In Indian linguistics 
Katyayana stated that shabda "speech" is eternal (nitya), as is artha "meaning", and their mutual relation. According to Patanjali, sphoṭa ("meaning") is not identical with shabda, but rather its permanent aspect, while dhvani "sound, acoustics" is its ephemeral aspect.
Om, or Aum, a sacred syllable of Hinduism, Buddhism, and Jainism is considered to be the first resonating vibrational sound within an individual being. It also denotes the non-dualistic universe as a whole. In Buddhism, Om corresponds to the crown chakra and white light.
Bhartrihari on the other hand held a shabda-advaita position, identifying shabda as indivisible, unifying cognition and linguistic performance, ultimately identical with Brahman. Bhartrhari recognizes two entities, both of which may be called shabda, one is the underlying cause of the articulated sounds, while the other is used to express the meaning. Bhartrhari thus rejects the difference posited by logicians between the ontological and the linguistic. His concept of shabda-brahman identifying linguistic performance and creation itself has parallels in the Greek concept of logos.
Language philosophy in Medieval India was dominated by the dispute of the "naturalists" of the Mimamsa school, notably defended by Kumarila, who held that shabda designates the actual phonetic utterance, and the Sphota school, defended by Mandana Mishra, who identified spotha and shabda as a mystical "indivisible word-whole".
In religion 
In Sikhism the term Shabad has two primary meanings. The first context of the term is to refer to a hymn or paragraph or sections of the Holy Text that appears in Guru Granth Sahib. The main holy scripture of the Sikhs is Sri Guru Granth Sahib (SGGS.) Guru Granth Sahib Ji is organised by chapters of Ragas, with each chapter containing many shabads of that Raga. The first Shabad in Guru Granth Sahib is the Mool Mantar. The script used for the Shabad is Gurmukhi. Shabad is the term also used to refer to hymns within other Sikh scriptures, such as the Dasam Granth of Guru Gobind Singh Ji. The second use of the term Shabad within Sikhism is for the holy name of God, Waheguru.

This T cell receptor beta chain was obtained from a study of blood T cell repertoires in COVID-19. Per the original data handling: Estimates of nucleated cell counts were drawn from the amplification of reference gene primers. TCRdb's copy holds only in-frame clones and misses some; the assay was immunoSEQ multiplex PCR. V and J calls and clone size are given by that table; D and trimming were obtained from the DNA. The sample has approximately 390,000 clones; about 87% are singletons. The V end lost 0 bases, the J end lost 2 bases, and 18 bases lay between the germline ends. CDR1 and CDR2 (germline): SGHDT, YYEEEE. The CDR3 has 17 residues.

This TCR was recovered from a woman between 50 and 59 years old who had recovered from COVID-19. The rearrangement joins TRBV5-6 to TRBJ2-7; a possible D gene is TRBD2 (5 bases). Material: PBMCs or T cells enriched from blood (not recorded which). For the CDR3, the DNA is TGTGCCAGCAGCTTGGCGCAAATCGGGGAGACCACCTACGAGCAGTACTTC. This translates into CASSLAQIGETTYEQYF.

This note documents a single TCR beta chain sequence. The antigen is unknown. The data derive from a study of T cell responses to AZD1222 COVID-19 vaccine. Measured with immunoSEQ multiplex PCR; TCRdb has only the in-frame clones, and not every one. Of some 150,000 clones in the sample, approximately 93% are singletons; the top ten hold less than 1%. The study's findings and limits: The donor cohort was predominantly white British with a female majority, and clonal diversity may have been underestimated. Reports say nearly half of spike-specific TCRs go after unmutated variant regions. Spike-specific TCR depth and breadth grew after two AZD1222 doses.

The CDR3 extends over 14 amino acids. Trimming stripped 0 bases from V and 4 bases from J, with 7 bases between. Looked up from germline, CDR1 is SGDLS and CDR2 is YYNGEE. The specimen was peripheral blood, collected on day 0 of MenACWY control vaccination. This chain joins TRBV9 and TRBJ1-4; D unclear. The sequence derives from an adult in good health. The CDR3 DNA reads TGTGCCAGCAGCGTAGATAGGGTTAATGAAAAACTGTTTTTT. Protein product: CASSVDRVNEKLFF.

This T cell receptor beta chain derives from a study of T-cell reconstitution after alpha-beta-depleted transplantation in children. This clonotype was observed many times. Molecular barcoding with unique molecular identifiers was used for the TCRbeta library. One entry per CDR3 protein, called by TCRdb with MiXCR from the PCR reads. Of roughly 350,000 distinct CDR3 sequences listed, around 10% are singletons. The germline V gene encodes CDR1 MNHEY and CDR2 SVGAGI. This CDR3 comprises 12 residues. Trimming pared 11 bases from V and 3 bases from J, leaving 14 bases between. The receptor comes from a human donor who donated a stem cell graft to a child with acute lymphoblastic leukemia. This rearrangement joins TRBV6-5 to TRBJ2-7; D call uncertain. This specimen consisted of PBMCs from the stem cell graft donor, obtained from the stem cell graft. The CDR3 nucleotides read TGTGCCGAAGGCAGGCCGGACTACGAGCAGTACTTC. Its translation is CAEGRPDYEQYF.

Other faiths and philosophies 
Esoterically, Shabd is the “Sound Current vibrating in all creation. It can be heard by the inner ears.”  Variously referred to as the Audible Life Stream, Inner Sound, Sound Current or Word in English, the Shabd is the esoteric essence of God which is available to all human beings, according to the Shabd path teachings of Eckankar, the Quan Yin Method, Sant Mat, Surat Shabd Yoga, and M.S.I.A. (Movement of Spiritual Inner Awareness).
Adherents believe that a Satguru, or Eck Master, who is a human being, has merged with the Shabd in such a manner that he or she is a living manifestation of it at its highest level (the “Word made flesh”). However, not only can the Satguru attain this, but all human beings are inherently privileged in this way. Indeed, in Sant Mat the raison d’être for the human form is to meditate on the Sound Current, and in so doing merge with it until one’s own divinity is ultimately realized.
Referring to the Shabd, Sant Kirpal Singh, a contemporary Sant Mat guru, stated that "Naam" ("Word") has been described in many traditions through the use of several different terms. In his teachings , the following expressions are interpreted as being identical to "Naam":
- "Naad", "Akash Bani", and "Sruti" in the Vedas
- "Nada" and "Udgit" in the Upanishads
- "Logos", "Word" and "Holy Spirit" in the New Testament
- "Tao" by Lao Zi
- "Music of the Spheres" by Pythagoras
- "Sraosha" by Zoroaster
- "Kalma" and "Kalam-i-Qadim" in the Qur'an
- "Naam", "Akhand Kirtan" and "Sacha ('True') Shabd" by Guru Granth Sahib
Sant Baljit Singh, a contemporary Sant Mat Master, uses the term "Light and Sound Current." He describes it as the connecting link between human beings and God.
See also 
- ^ Glossary of Oriental terms and important names of persons and places .
- ^ Singh, K. (1999). Naam or Word. Blaine, WA: Ruhani Satsang Books. ISBN 0-942735-94-3
- Patnaik, Tandra, Śabda : a study of Bhartrhari’s philosophy of language, New Delhi : DK Printworld, 1994, ISBN 81-246-0028-7.
- Singh, Kirpal (1949). A Great Saint, Baba Jaimal Singh. Ruhani Satsang Books, p. 7-9.